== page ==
Energia Costa Azul is owned by Sempra Energy International and is located in Ensenada, Baja California, Mexico and is the first LNG terminal located on North America’s Pacific Coast and delivers natural gas to customers in Mexico and the United States. Energia Costa Azul can receive and unload LNG ships that can hold up to 220,000 cubic meters (m3) of LNG. The Energía Costa Azul LNG terminal can regasify up to 1.3 billion standard cubic feet per day (Bscfd) of natural gas with room for expansion. Energia Costa Azul is also generates its own power, utility air, potable water and service water.
Everett Marine Terminal is located on the Mystic River in Boston Harbor, Massachusetts and has been operating continuously since 1971. Everett Marine is the longest operating import terminal in the U.S. The terminal is owned and operated by Distrigas of Massachusetts (DOMAC), a subsidiary of GDF Suez North America. It is reported that as of 2013 the terminal currently supplies about 20% of New England’s natural gas demand every year.
Freeport LNG Development, L.P. designed, built and operates the Freeport LNG receiving and regasification terminal in Freeport, Texas. ConocoPhillips has bought two-thirds of the capacity of Freeport LNG and Dow Chemical the remaining third. Construction began in 2005 and was originally planned for LNG import, but is shifting to exports.
Freeport LNG filed two DOE applications, each for 511 Bcf/year, in December 2010 and 2011, and received approval from DOE to export LNG to Free Trade Agreement countries in February 2011 and 2012. In December 2010, Freeport LNG also submitted a pre-filing request with FERC to begin the environmental review of the liquefaction project.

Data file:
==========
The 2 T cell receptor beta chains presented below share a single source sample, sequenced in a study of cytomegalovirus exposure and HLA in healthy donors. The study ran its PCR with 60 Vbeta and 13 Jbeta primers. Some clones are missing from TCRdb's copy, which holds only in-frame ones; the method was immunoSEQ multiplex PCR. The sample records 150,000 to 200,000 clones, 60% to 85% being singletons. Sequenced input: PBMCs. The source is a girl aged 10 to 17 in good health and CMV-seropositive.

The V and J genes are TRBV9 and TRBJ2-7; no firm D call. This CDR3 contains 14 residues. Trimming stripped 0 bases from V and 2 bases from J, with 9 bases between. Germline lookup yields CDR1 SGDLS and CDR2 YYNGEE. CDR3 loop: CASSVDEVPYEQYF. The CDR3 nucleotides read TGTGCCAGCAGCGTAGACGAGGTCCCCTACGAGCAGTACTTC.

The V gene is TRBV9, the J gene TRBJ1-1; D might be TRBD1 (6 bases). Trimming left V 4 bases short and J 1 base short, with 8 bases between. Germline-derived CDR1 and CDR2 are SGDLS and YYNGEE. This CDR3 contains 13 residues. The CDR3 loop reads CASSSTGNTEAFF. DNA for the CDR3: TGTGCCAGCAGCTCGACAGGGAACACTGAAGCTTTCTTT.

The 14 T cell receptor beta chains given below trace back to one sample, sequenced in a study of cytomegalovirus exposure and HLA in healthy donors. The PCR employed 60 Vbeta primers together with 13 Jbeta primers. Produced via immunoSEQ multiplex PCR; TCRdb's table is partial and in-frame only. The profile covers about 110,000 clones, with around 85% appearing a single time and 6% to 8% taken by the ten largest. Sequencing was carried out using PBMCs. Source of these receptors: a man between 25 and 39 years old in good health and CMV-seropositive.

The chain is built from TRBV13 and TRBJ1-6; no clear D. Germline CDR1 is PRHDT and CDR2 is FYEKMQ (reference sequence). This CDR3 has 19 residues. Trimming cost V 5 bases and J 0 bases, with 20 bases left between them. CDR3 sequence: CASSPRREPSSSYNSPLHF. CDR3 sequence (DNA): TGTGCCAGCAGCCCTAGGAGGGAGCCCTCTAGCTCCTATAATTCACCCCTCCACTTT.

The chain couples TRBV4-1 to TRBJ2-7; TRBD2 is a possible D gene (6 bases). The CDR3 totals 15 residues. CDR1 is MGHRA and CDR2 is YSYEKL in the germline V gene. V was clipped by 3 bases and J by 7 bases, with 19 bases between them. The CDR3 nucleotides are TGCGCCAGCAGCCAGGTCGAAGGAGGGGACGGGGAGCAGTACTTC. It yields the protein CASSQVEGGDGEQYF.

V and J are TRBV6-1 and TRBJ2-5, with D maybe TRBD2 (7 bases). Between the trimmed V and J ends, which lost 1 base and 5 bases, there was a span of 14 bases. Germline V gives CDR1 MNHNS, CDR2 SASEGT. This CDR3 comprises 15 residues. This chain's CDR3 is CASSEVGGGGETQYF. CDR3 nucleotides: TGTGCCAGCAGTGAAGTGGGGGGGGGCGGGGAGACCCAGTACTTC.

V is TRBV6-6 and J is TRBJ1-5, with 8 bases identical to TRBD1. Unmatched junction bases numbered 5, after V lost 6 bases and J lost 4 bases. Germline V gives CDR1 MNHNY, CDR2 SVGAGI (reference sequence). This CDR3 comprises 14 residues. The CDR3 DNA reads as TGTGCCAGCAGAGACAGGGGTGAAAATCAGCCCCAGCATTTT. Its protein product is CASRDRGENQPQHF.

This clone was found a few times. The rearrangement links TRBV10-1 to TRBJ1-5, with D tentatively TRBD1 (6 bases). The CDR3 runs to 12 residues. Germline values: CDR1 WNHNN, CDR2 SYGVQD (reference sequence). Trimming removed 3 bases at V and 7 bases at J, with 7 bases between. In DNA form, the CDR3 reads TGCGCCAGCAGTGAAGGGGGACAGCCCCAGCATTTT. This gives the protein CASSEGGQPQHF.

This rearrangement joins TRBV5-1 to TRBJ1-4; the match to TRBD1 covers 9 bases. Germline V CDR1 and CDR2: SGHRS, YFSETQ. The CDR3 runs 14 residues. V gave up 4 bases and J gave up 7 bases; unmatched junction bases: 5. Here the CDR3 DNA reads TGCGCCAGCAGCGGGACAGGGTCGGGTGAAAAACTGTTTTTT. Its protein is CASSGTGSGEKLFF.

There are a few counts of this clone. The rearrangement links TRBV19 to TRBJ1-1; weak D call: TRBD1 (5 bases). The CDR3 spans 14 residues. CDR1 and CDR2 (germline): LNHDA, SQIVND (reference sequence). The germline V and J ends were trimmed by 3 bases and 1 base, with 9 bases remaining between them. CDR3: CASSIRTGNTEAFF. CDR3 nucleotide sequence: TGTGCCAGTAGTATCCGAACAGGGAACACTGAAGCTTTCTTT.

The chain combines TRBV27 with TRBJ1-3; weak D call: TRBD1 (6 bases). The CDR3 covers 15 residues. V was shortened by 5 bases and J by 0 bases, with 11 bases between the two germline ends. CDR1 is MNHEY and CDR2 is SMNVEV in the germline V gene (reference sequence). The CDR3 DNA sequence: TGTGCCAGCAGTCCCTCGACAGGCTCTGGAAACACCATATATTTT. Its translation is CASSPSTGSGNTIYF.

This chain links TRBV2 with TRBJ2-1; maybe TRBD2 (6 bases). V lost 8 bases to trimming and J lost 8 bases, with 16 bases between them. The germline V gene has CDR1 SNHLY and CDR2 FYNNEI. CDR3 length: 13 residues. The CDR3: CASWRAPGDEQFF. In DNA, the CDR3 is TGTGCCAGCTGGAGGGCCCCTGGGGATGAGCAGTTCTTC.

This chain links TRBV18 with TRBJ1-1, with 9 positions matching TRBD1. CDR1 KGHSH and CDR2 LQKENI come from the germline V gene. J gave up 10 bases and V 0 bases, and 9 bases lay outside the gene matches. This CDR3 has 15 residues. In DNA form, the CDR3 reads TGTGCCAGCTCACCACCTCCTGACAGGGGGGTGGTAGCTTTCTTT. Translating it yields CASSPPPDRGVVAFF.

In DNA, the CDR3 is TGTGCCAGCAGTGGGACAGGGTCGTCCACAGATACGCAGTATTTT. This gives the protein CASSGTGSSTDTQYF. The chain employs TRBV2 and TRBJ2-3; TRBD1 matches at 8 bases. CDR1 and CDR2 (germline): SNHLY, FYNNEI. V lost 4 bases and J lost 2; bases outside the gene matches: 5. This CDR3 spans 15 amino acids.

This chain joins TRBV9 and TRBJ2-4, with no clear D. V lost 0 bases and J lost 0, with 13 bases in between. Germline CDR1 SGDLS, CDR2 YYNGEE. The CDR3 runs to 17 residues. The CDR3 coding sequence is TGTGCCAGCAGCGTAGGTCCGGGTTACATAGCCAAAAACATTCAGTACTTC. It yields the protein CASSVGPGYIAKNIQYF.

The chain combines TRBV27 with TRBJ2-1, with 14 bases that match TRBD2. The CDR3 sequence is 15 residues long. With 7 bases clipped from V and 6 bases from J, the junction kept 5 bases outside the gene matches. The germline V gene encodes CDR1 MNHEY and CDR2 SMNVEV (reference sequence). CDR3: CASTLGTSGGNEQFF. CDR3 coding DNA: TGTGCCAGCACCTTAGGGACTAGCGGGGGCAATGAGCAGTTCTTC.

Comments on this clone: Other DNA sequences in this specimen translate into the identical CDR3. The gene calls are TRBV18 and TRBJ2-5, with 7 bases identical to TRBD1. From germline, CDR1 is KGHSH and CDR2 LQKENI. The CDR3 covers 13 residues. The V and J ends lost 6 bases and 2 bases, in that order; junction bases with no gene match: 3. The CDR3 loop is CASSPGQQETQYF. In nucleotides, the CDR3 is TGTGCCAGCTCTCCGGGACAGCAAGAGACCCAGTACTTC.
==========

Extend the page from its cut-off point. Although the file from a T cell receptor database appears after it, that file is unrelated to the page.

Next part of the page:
Freeport LNG intends to file its formal application pursuant to Section 3 of the Natural Gas Act (NGA) by August 2012 and will request that FERC authorize by 2013. Freeport LNG anticipates a construction schedule of approximately three to four years, beginning in early 2017.
On May 17, 2013, the DOE gave the green light to Freeport LNG Expansion and FLNG Liquefaction’s proposal to send 1.4 billion cubic feet per day of natural gas overseas for 25 years, allowing export to nations that do not have a free-trade agreement with the U.S. The decision came less than 24 hours after the Senate confirmed Energy Secretary Ernest Moniz, author of a 2011 MIT report on natural gas that advocated its export.